How Students in a First-Year Composition Course Respond to the Flipped Classroom

How Students in a First-Year Composition Course Respond to the Flipped Classroom

Christina R. Grimsley
DOI: 10.4018/978-1-4666-7464-6.ch006
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This qualitative pilot study investigated how 19 students enrolled in an entry-level college writing course responded to the use of video technology to supplement and flip class curriculum. Students were provided 10 video podcasts to augment course content and flip four class lessons. Collected through six student surveys and video download data, the results, including students' podcast viewership behaviors and attitudes toward the videos, are presented. The data revealed the college writing students involved in this study were generally satisfied with the flipped classroom and preferred it over the traditional lecture format. Download patterns indicated, however, less than half of the students watched the podcasts. Despite low viewership, the results suggest that the incorporation of video technology brings writing teachers opportunities to optimize class time by delving deeper into course content and by expanding the number of course assignments.
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The use of audio and video technology to enhance classrooms has gained increased momentum in the past 20 years. In addition to incorporating audio and video podcasts to supplement course curriculum, teachers have more recently used videos to flip their class lessons. In essence, experimenters of this flipped technique swap lectures and skills practice and report a number of positive results, including improved learner performance, increased guided learning opportunities, maximized classroom time, and enhanced engagement among teachers and students.

While the majority of flippers in higher education are instructors in the STEM disciplines, the flip has potential positive pedagogical implications for students enrolled in other areas of the academy such as rhetoric and composition. Though not typically taught as a large-enrollment, lecture-driven course like those in the STEM fields, composition provides introductory and theoretical information that could be delivered more effectively by moving it from inside to outside the classroom. Additionally, with the recent calls to expand course writing assignments to include rhetorical discussions and productions of multimodal compositions, writing teachers have raised concerns about how to best manage class time. They have voiced their worries of balancing the teaching of writing and rhetoric with those digital composing technologies used to create these multimodal texts. By shifting the teaching of functional computer literacy skills to video podcasts, writing teachers should be able to focus class time on the rhetorical considerations necessary to create effective discourse.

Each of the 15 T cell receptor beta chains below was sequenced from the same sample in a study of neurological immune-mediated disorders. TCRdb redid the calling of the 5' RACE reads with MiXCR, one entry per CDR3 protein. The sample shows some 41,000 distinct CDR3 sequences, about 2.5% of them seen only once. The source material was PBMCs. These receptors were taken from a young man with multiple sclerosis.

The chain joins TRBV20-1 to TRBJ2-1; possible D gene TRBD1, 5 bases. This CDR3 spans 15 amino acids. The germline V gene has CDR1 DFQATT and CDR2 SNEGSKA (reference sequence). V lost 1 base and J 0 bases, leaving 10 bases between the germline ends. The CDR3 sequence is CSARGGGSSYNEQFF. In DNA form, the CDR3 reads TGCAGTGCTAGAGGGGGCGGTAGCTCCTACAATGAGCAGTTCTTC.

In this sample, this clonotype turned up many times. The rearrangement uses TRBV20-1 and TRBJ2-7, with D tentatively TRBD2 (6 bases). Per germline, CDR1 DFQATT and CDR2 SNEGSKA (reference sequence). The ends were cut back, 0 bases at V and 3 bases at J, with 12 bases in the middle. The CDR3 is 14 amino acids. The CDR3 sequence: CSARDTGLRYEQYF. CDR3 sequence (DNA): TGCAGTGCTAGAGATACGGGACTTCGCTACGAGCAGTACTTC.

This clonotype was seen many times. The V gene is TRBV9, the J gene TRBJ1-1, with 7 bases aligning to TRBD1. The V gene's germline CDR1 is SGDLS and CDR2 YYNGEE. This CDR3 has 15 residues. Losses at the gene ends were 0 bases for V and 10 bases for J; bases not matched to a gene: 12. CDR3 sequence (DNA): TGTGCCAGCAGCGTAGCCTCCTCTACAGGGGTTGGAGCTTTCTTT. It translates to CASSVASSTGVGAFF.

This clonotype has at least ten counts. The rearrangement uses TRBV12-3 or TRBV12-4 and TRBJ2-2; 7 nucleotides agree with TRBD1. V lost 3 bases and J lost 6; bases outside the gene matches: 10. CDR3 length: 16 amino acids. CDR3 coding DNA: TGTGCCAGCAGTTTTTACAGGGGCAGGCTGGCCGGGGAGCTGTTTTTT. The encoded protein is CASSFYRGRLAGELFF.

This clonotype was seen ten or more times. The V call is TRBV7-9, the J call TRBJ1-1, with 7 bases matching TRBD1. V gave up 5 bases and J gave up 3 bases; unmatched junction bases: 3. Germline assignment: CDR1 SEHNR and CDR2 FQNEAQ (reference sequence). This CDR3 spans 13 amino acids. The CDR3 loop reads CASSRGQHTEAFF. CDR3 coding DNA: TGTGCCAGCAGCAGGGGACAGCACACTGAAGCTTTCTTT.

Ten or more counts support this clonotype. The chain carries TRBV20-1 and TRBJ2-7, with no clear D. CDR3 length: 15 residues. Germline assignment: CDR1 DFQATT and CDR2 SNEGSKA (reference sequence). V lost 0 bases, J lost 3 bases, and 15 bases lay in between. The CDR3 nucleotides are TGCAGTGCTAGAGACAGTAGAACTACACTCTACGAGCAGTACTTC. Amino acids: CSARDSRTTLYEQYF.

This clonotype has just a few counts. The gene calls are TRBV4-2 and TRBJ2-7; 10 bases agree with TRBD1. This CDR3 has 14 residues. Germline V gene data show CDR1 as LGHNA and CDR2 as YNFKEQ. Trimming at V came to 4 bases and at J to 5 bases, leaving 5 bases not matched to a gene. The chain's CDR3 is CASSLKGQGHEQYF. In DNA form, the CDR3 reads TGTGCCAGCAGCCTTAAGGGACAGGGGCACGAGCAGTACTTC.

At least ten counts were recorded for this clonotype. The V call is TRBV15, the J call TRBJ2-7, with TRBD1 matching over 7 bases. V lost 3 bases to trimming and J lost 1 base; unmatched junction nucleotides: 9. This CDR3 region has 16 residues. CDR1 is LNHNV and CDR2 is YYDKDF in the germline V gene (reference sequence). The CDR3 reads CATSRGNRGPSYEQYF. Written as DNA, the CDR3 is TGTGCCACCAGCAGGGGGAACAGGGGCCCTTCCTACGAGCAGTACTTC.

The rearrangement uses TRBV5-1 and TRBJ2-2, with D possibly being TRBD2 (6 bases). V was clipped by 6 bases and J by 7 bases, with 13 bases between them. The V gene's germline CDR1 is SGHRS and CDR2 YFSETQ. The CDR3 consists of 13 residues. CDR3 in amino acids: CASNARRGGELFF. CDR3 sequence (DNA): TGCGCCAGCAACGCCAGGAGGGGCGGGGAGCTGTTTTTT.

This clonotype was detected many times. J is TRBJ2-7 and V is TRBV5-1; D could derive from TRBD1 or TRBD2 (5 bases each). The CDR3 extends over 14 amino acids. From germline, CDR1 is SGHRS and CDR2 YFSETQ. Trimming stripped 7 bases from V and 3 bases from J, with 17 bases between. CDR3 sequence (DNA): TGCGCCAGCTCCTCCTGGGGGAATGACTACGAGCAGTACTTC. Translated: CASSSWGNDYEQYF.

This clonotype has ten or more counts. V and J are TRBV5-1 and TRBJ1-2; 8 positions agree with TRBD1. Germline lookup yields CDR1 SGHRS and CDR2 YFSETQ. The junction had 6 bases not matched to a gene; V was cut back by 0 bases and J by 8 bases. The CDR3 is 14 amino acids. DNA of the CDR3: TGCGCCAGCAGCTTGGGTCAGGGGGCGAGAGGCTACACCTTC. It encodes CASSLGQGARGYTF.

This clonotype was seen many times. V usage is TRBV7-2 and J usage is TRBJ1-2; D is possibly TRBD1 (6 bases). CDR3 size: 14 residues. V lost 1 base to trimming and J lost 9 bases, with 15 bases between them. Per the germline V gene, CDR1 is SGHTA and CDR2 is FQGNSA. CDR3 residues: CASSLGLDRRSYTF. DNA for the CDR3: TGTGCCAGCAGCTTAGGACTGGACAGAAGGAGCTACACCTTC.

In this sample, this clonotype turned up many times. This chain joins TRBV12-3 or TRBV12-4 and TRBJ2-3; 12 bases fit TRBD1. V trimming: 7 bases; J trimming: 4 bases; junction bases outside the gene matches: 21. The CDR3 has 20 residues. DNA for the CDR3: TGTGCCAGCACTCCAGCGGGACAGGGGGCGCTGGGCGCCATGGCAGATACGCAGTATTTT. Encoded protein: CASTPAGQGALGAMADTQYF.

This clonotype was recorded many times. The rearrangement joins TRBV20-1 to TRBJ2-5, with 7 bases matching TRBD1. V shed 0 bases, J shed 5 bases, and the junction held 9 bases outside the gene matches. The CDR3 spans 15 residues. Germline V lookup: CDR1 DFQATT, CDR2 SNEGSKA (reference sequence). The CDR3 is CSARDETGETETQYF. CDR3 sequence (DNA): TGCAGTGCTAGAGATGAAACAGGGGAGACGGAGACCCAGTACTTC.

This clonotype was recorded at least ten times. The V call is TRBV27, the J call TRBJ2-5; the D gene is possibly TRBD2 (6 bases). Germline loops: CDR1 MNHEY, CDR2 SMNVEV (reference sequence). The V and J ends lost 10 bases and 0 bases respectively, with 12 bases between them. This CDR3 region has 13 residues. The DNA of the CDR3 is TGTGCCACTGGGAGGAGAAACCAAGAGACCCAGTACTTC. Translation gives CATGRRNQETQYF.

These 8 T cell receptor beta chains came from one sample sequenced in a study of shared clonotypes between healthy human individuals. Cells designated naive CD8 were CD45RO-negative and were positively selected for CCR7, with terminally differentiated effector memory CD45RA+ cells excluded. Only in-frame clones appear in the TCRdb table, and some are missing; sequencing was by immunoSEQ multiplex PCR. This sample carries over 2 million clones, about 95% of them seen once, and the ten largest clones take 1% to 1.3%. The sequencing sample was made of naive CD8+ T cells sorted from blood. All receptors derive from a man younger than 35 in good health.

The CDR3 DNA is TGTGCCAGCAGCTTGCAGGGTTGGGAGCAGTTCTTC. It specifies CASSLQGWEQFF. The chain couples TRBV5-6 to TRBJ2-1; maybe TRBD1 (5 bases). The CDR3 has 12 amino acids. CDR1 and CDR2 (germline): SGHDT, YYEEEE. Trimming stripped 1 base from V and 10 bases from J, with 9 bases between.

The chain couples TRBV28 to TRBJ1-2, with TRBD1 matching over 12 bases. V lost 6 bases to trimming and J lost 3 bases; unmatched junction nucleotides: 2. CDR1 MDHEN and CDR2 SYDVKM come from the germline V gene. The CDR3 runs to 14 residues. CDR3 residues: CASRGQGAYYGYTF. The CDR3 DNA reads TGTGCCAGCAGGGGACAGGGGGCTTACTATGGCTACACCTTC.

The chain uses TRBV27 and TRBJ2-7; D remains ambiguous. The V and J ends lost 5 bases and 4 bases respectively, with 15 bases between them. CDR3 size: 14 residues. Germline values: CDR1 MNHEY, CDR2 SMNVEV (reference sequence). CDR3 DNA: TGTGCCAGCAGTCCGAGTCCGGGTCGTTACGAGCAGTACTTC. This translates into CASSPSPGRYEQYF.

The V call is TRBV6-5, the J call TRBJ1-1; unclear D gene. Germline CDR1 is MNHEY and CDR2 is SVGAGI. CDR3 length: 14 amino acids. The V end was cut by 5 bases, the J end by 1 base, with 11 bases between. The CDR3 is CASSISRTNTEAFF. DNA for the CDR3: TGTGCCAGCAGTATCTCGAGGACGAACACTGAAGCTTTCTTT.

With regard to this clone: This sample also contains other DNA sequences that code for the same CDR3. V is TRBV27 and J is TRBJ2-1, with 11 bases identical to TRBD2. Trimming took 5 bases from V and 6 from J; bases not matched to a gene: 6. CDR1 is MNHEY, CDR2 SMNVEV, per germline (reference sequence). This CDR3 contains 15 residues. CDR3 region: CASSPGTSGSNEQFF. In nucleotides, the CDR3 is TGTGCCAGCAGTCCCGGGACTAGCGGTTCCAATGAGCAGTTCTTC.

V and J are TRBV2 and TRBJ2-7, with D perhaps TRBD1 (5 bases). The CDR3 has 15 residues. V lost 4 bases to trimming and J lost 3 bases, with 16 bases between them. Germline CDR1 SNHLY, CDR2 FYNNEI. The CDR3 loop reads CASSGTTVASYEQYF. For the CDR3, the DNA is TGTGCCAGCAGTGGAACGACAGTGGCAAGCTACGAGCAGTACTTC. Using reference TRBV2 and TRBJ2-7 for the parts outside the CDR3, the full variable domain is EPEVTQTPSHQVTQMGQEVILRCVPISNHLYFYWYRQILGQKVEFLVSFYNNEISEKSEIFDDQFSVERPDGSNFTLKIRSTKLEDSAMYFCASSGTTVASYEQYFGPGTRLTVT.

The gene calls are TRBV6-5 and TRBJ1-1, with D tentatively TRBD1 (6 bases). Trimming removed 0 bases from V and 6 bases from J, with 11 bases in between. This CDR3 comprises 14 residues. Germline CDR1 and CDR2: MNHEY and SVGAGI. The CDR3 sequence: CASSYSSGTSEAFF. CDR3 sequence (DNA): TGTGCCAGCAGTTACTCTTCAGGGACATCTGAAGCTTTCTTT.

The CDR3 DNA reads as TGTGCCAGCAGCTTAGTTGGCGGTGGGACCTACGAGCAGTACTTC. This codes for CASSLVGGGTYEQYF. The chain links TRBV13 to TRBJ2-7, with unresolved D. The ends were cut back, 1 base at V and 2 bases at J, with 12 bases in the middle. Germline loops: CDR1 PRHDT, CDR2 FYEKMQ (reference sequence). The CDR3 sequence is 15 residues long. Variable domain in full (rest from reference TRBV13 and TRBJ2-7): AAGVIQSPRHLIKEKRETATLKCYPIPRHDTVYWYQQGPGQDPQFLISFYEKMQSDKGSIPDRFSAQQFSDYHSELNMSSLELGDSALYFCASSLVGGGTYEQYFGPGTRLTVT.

This chapter describes a qualitative pilot study I conducted in one section of my first year-composition class. I aimed to learn how the incorporation of video podcasts to both supplement and flip the composition classroom would impact my writing students and the course curriculum design, specifically the integration of multimodal projects. The answers to the following four research questions are offered, along with pedagogical strategies for overcoming some of the challenges experienced:

  • Will I be able to free up class time to incorporate multimodal composition assignments without sacrificing the necessary coverage of print-based literacies?

  • Will students actually watch the video podcasts?

  • What are students’ perceptions of the video podcasts?

  • Do students prefer the flipped model to the traditional one?



The flipped learning classroom, which is known by a variety of names—reversed classroom, backwards classroom, upside down classroom, and inverted classroom—is very broadly defined as the practice of flipping the delivery and application of information. Teachers free up class time by moving the transmission of course concepts from the classroom to video or audio podcasts students watch or listen to as homework. Class time is then used to apply and to explore further, through discussion and skills-based activities, those concepts. Though there are a variety of approaches to the flipped classroom, a key characteristic of this pedagogical practice is students taking ownership of the initial consumption of new information outside of class so the classroom learning space is used to apply, analyze, synthesize, and evaluate that information.

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